Natural History

Life Episodes: Challenges of Life

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Kicking off Life, this episode provides an overview of the extraordinary strategies our planet's animals and plants have developed to stay alive as individuals and as species.

In Kenya, three cheetah brothers have invented a new way of hunting: Rather than tackling small prey on their own, they have learned that by joining forces they can bring down big game such as ostriches.

A pod of bottlenose dolphins in Florida has also made a breakthrough. To catch their fast-swimming prey, one dolphin creates a "mud-ring" by beating its tail in the soft silt as it swims in a circle. As the mud mushrooms in the water, the ring gets smaller and fish become trapped. Panicking, they jump out of the water — right into the waiting dolphins' mouths.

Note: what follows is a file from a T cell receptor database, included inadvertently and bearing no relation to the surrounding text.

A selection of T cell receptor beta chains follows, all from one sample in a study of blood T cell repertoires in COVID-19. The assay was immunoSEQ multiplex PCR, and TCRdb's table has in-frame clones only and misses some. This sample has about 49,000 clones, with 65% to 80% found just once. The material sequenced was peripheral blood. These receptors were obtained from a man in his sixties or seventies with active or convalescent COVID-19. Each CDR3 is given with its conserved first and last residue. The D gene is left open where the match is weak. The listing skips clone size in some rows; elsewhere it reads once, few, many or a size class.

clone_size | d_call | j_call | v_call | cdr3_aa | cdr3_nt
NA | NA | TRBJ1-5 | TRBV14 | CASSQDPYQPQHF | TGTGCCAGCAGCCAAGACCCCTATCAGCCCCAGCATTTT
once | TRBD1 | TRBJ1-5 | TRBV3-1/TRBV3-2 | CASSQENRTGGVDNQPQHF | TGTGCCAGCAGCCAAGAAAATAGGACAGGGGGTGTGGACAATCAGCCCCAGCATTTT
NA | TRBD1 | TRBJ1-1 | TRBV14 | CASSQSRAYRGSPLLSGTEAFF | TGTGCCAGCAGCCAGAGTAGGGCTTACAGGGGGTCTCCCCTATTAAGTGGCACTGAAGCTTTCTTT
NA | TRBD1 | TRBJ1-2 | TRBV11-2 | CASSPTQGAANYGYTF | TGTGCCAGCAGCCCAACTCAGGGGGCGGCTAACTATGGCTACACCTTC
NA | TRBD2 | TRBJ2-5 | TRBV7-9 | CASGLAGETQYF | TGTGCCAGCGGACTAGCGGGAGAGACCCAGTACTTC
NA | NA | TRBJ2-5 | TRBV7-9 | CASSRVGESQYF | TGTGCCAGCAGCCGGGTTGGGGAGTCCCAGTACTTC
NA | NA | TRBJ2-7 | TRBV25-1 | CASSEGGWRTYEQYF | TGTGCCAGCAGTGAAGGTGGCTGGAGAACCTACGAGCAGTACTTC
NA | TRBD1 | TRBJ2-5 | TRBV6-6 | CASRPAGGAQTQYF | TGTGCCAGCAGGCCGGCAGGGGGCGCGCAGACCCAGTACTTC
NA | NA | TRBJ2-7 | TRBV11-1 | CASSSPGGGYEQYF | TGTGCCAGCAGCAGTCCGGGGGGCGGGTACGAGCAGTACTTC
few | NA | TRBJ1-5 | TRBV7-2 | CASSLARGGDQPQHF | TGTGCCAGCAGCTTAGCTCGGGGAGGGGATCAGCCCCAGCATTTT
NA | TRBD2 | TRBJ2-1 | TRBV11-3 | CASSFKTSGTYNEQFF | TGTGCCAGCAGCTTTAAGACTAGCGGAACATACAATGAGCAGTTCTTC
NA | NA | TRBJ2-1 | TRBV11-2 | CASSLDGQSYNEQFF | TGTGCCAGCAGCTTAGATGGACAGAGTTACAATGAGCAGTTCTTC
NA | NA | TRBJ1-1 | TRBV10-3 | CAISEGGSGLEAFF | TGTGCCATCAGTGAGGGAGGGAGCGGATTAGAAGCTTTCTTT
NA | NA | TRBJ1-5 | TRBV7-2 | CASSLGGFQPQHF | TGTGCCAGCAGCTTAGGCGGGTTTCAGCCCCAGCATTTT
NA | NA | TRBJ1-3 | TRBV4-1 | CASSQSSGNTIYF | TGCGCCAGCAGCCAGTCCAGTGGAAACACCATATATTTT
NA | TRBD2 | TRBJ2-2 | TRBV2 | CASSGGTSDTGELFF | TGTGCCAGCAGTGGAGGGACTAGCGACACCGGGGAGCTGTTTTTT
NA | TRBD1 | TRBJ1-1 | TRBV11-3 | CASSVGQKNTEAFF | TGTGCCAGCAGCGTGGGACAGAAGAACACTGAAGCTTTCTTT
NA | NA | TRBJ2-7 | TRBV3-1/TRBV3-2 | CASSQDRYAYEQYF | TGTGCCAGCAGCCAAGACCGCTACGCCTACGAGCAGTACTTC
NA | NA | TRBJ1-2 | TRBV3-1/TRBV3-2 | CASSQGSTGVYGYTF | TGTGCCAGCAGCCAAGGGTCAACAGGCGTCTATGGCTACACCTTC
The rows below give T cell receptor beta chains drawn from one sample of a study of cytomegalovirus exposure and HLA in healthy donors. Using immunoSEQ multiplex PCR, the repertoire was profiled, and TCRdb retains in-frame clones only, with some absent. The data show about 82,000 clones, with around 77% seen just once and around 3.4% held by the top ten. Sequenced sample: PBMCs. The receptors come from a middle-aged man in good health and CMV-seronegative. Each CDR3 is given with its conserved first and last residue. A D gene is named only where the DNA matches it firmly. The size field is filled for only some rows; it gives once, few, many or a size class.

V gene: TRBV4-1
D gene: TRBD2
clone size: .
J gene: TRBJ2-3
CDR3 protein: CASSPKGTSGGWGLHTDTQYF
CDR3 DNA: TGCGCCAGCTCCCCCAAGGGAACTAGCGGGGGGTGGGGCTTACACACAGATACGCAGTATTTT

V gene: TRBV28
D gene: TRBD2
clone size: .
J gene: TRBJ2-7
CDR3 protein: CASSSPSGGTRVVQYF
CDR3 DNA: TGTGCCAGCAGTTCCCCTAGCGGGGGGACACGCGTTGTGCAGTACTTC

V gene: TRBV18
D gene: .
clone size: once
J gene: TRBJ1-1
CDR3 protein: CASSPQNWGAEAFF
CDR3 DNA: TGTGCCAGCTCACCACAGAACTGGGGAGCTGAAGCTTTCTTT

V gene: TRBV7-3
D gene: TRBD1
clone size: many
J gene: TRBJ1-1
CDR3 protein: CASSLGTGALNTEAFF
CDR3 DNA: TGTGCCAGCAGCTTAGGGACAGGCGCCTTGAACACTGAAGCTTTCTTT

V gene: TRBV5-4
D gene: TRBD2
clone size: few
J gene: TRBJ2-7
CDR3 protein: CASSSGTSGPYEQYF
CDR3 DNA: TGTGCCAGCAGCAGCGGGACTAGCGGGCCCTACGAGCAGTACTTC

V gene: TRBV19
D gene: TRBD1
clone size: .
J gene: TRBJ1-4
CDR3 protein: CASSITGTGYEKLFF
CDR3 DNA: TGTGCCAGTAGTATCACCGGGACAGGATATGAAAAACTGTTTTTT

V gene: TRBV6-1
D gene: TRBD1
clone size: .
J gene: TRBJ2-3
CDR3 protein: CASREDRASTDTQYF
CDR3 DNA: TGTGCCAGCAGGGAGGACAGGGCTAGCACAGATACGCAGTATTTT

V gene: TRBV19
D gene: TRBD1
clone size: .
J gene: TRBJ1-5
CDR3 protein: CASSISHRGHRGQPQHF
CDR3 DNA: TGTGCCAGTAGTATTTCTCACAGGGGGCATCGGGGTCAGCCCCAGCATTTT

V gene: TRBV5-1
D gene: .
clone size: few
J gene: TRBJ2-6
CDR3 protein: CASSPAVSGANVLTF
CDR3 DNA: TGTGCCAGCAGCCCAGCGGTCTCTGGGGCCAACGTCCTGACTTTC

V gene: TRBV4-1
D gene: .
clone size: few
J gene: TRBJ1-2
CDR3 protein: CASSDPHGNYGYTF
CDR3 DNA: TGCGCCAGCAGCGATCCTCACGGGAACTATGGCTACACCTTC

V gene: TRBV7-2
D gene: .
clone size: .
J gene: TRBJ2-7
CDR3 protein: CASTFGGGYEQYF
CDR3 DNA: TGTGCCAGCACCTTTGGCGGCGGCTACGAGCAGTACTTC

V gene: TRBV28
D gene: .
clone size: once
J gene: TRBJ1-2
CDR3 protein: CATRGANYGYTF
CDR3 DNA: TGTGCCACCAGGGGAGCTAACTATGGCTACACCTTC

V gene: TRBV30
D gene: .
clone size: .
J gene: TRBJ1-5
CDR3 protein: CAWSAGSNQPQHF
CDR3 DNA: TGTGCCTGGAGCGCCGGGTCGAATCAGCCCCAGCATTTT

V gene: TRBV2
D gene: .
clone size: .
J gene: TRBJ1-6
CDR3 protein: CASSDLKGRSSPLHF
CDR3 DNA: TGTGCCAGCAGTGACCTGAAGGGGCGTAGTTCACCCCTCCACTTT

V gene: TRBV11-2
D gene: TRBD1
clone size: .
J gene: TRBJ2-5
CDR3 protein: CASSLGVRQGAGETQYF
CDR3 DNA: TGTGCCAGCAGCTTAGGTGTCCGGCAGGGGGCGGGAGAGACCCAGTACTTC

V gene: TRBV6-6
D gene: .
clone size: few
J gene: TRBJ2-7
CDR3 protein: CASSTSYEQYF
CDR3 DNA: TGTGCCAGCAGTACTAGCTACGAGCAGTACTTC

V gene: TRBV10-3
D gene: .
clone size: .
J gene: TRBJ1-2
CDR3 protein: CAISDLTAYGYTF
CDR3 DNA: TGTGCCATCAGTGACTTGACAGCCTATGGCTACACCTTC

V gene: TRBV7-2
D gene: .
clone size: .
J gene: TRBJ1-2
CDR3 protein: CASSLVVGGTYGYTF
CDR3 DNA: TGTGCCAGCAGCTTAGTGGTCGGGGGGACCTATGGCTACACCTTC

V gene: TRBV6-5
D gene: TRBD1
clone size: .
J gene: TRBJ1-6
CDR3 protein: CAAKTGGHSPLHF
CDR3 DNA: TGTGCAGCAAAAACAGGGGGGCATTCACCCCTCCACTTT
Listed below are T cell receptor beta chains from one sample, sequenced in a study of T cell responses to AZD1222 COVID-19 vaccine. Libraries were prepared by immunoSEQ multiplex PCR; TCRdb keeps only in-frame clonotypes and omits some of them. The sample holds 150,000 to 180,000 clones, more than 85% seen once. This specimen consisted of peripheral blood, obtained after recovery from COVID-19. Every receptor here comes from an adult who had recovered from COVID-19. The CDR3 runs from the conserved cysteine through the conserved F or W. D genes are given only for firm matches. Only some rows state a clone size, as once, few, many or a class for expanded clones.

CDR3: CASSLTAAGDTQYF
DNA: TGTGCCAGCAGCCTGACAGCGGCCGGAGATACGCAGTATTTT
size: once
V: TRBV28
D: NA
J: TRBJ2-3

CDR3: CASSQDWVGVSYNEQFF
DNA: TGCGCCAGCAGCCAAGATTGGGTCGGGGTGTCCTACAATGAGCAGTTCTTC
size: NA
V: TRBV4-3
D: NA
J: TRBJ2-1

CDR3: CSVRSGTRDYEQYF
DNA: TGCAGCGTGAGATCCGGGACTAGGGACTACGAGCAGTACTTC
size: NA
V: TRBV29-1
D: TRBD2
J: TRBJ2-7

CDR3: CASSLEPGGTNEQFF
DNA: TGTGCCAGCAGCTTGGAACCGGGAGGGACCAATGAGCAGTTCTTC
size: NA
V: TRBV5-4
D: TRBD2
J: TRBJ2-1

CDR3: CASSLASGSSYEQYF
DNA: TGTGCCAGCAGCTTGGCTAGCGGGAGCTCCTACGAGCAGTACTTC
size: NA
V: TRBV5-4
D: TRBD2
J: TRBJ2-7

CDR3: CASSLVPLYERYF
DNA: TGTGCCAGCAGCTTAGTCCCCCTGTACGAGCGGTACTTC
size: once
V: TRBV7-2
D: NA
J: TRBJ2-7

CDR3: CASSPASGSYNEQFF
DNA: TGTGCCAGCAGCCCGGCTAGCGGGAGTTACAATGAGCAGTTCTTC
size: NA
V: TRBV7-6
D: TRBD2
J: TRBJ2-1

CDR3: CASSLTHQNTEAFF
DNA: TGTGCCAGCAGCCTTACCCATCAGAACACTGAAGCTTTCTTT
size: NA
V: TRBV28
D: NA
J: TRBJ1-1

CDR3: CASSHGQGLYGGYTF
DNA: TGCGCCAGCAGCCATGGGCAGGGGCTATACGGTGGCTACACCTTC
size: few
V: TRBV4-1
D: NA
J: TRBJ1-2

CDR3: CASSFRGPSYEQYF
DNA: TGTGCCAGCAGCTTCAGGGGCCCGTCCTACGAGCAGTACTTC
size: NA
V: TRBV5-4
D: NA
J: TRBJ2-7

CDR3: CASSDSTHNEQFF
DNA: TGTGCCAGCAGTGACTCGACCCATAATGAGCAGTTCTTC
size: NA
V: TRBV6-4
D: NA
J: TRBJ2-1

In Brazil, brown-tufted capuchin monkeys demonstrate an extraordinary level of skill when cracking open the palm nuts they love to eat. They pick the nuts, strip them of their husks and leave them to dry. After a few weeks they transport them to a huge anvil-like rock and smash them with a harder hammer stone. It can take eight years for a capuchin to perfect the complex art of nut-smashing.

In every animal's life there comes a time when its mind turns to breeding. The stalk-eyed fly has a mind-boggling technique: It sucks in air bubbles and blows them through its head to push its eyes out ... on stalks! These are vital for winning females, because males with the widest eye span gets the most attention.


  • Three cheetah brothers hunting as a team, stalking and bringing down an ostrich twice their size.
  • Stalk-eyed flies "growing" their eyes out on long stalks.
  • Dolphins filmed from the air as they go "mud-ringing:" creating circles of mud to entrap fish.
  • Killer whales working as a team to hunt seals in Antarctica, filmed from the air and sea.
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